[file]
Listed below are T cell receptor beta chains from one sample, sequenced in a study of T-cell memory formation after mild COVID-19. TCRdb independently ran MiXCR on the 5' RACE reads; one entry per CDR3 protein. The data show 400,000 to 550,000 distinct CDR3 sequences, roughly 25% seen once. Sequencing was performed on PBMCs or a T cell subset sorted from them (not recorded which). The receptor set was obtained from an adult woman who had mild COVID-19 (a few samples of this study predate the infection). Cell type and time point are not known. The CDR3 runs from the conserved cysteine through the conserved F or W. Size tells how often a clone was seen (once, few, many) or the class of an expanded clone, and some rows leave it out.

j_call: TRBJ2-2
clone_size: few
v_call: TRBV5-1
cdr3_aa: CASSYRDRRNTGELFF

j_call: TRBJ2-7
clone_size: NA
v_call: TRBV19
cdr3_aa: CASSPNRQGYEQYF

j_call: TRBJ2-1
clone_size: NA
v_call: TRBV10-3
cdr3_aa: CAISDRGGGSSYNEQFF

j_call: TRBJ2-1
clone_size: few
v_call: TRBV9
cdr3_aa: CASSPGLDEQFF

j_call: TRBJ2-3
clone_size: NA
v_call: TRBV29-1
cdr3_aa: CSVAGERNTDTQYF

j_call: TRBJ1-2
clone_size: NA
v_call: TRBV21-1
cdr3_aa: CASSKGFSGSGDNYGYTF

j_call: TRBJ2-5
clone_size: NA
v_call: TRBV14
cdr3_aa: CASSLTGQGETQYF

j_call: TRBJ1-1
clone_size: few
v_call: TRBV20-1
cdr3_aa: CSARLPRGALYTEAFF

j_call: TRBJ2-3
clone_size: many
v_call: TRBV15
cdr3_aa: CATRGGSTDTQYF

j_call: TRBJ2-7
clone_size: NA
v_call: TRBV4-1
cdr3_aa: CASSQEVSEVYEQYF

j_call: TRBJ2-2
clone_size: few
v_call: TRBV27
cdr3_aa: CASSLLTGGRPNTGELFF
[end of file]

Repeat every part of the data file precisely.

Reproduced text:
Listed below are T cell receptor beta chains from one sample, sequenced in a study of T-cell memory formation after mild COVID-19. TCRdb independently ran MiXCR on the 5' RACE reads; one entry per CDR3 protein. The data show 400,000 to 550,000 distinct CDR3 sequences, roughly 25% seen once. Sequencing was performed on PBMCs or a T cell subset sorted from them (not recorded which). The receptor set was obtained from an adult woman who had mild COVID-19 (a few samples of this study predate the infection). Cell type and time point are not known. The CDR3 runs from the conserved cysteine through the conserved F or W. Size tells how often a clone was seen (once, few, many) or the class of an expanded clone, and some rows leave it out.

j_call: TRBJ2-2
clone_size: few
v_call: TRBV5-1
cdr3_aa: CASSYRDRRNTGELFF

j_call: TRBJ2-7
clone_size: NA
v_call: TRBV19
cdr3_aa: CASSPNRQGYEQYF

j_call: TRBJ2-1
clone_size: NA
v_call: TRBV10-3
cdr3_aa: CAISDRGGGSSYNEQFF

j_call: TRBJ2-1
clone_size: few
v_call: TRBV9
cdr3_aa: CASSPGLDEQFF

j_call: TRBJ2-3
clone_size: NA
v_call: TRBV29-1
cdr3_aa: CSVAGERNTDTQYF

j_call: TRBJ1-2
clone_size: NA
v_call: TRBV21-1
cdr3_aa: CASSKGFSGSGDNYGYTF

j_call: TRBJ2-5
clone_size: NA
v_call: TRBV14
cdr3_aa: CASSLTGQGETQYF

j_call: TRBJ1-1
clone_size: few
v_call: TRBV20-1
cdr3_aa: CSARLPRGALYTEAFF

j_call: TRBJ2-3
clone_size: many
v_call: TRBV15
cdr3_aa: CATRGGSTDTQYF

j_call: TRBJ2-7
clone_size: NA
v_call: TRBV4-1
cdr3_aa: CASSQEVSEVYEQYF

j_call: TRBJ2-2
clone_size: few
v_call: TRBV27
cdr3_aa: CASSLLTGGRPNTGELFF